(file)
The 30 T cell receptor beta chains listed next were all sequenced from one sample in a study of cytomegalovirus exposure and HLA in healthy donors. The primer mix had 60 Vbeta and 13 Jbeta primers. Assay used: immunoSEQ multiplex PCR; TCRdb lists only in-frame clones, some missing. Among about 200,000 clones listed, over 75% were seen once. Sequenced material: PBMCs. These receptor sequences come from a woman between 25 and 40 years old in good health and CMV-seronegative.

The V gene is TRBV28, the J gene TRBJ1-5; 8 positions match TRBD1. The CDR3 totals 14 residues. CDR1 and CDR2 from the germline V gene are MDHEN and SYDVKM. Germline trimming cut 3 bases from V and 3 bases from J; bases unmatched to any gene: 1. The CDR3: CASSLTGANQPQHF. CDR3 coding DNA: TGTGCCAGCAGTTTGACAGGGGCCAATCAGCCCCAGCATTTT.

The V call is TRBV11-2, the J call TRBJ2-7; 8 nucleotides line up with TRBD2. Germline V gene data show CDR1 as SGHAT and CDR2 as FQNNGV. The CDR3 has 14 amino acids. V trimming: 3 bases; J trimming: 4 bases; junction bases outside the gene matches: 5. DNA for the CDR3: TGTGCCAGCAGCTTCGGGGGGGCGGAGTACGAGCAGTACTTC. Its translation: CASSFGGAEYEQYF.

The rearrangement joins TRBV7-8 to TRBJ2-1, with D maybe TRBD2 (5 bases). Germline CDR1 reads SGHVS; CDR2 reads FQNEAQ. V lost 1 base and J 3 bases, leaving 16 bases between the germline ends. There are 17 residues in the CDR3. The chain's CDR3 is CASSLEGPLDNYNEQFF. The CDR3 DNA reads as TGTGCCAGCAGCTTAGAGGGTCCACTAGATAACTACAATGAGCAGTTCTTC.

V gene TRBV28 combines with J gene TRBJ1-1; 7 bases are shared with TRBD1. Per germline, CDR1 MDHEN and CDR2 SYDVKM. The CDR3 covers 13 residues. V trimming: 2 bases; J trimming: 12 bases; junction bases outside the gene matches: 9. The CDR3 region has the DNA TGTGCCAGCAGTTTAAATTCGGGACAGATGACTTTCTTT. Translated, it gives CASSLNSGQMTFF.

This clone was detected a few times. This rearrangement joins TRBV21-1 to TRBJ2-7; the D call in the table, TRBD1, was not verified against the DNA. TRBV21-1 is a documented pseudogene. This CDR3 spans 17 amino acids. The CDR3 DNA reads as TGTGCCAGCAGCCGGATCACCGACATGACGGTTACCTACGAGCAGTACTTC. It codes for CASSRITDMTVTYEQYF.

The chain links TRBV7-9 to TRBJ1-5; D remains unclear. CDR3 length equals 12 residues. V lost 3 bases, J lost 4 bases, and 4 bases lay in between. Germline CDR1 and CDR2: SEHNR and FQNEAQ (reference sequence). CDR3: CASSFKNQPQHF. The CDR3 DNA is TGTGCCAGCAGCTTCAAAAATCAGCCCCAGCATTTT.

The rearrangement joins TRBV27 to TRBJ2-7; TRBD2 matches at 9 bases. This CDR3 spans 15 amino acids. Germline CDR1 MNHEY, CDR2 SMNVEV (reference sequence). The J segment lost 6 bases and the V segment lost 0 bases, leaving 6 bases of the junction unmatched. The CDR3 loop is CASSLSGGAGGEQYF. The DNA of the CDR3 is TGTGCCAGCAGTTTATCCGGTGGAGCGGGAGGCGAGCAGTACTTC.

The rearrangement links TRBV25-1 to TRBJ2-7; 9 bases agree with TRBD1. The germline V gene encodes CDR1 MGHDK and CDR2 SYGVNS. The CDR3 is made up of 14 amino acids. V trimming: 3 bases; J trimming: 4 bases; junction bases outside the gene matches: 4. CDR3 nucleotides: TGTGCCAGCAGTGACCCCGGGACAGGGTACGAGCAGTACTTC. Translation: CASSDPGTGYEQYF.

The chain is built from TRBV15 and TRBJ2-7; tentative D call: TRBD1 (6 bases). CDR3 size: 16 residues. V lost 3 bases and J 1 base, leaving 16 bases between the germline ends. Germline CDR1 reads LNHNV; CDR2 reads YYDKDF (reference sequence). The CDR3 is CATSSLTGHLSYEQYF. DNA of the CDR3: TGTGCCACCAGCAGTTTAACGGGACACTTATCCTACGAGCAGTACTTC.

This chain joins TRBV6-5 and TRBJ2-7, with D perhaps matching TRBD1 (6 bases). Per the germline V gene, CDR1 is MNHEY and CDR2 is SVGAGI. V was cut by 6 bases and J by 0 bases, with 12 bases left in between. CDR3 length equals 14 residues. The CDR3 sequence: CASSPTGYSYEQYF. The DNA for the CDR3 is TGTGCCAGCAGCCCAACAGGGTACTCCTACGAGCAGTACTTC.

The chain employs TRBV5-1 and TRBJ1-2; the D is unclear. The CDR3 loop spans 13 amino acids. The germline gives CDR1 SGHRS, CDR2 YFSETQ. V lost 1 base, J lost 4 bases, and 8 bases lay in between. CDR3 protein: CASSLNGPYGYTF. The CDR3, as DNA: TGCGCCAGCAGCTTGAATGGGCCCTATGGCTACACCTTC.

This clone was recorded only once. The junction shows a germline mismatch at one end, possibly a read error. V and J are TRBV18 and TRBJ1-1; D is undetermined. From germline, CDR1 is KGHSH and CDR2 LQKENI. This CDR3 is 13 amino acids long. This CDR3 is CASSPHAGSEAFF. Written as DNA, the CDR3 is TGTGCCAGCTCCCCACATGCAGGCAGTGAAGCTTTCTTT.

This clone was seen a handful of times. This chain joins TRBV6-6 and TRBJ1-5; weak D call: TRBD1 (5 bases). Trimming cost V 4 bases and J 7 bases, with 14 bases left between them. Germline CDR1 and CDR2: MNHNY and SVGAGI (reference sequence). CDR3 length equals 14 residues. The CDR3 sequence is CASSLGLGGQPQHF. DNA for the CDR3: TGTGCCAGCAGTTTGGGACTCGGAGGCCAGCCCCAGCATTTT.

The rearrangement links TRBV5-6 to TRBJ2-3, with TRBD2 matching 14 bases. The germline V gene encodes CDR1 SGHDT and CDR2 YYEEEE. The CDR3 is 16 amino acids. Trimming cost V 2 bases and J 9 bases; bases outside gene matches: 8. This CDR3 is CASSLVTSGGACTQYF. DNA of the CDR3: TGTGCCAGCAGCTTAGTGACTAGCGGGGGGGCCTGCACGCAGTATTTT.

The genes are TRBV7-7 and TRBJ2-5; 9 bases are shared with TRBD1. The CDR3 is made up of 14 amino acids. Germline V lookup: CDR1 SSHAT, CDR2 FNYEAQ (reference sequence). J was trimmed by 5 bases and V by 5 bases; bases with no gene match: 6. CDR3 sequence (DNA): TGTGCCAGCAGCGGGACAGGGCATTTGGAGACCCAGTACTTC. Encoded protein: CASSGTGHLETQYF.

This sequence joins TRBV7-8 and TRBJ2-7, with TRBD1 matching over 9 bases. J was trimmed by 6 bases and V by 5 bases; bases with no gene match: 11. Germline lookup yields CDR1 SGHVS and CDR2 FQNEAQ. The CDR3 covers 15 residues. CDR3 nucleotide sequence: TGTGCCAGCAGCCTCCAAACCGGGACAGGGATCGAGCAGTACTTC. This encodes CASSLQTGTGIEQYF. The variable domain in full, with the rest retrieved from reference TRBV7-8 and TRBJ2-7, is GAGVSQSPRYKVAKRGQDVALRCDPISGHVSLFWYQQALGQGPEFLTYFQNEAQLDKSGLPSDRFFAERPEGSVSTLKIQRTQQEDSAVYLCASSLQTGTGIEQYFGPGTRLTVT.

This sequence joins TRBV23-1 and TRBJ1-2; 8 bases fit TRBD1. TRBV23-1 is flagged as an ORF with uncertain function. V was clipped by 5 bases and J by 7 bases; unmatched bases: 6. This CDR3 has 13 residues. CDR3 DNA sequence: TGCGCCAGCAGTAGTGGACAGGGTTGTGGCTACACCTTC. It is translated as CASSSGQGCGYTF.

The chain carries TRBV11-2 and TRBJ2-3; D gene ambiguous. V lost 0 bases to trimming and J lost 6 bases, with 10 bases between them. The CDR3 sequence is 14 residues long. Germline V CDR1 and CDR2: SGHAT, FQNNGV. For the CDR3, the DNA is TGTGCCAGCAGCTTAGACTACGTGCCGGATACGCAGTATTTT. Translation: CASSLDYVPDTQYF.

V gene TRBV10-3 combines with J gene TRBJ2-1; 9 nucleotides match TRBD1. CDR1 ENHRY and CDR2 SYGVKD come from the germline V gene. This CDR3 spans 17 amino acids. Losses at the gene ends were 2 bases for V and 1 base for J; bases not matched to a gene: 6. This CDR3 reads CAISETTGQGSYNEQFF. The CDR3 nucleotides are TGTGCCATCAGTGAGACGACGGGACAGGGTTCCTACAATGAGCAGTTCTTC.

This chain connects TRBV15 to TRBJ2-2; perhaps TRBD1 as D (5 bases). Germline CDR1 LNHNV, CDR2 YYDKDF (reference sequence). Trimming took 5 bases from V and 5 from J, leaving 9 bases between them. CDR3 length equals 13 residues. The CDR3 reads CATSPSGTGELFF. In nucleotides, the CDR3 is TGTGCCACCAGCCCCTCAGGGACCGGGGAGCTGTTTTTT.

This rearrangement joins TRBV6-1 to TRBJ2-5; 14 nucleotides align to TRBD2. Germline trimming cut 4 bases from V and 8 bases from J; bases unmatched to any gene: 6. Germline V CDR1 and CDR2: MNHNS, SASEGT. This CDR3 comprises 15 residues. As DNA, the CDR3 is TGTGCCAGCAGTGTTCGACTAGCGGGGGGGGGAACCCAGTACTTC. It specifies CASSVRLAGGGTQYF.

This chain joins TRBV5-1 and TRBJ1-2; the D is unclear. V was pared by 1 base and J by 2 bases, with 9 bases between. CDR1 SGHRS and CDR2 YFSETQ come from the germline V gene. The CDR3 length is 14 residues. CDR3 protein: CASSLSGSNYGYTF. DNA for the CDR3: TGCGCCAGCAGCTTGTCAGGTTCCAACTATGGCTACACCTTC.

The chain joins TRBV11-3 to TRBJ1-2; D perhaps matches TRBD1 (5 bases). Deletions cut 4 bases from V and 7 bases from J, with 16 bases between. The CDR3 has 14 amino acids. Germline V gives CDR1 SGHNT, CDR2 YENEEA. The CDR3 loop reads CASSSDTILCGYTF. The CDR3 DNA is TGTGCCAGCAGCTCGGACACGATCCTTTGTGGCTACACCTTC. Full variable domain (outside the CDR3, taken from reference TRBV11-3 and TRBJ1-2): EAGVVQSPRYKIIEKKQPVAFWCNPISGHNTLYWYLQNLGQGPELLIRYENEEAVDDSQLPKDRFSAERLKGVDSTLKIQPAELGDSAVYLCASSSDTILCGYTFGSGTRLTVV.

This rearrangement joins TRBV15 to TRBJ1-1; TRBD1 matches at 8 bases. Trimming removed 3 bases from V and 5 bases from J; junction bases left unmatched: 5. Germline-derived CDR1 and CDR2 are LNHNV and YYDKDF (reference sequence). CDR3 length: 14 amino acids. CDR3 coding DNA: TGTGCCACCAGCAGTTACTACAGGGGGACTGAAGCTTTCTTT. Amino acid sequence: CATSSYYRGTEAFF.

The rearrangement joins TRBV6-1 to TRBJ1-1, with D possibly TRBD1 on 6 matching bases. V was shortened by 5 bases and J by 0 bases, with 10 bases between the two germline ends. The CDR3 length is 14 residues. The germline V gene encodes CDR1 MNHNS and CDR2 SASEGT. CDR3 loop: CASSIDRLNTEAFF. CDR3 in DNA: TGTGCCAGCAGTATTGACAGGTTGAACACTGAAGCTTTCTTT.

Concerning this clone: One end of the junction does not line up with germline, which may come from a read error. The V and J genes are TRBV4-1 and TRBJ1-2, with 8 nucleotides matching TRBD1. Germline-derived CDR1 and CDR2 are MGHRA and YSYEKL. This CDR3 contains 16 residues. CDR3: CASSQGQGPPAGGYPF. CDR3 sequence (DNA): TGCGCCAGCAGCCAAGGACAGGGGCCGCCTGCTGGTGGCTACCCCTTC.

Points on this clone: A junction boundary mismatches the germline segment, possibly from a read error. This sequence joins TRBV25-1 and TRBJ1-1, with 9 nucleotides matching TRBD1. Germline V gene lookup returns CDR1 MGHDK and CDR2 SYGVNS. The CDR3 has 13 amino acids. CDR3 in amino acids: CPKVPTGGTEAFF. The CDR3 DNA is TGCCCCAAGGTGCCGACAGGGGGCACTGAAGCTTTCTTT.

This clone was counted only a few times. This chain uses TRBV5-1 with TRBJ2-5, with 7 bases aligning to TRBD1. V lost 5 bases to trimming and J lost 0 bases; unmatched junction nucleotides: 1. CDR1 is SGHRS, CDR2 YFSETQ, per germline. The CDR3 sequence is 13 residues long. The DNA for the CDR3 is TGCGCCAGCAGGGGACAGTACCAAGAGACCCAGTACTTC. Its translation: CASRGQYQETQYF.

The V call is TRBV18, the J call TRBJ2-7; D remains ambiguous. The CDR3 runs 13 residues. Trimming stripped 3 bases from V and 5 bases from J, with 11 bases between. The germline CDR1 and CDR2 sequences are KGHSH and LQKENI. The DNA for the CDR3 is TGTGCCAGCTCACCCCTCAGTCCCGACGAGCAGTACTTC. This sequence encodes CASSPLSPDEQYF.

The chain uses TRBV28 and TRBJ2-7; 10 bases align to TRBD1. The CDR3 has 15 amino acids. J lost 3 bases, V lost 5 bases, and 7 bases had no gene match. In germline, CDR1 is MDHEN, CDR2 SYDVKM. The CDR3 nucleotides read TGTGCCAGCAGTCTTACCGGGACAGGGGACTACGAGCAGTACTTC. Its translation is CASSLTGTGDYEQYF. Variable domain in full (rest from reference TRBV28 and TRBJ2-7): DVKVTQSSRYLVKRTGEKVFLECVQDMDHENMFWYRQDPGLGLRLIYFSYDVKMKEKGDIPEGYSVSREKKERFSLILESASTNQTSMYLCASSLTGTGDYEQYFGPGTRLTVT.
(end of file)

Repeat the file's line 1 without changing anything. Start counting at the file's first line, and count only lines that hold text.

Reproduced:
The 30 T cell receptor beta chains listed next were all sequenced from one sample in a study of cytomegalovirus exposure and HLA in healthy donors. The primer mix had 60 Vbeta and 13 Jbeta primers. Assay used: immunoSEQ multiplex PCR; TCRdb lists only in-frame clones, some missing. Among about 200,000 clones listed, over 75% were seen once. Sequenced material: PBMCs. These receptor sequences come from a woman between 25 and 40 years old in good health and CMV-seronegative.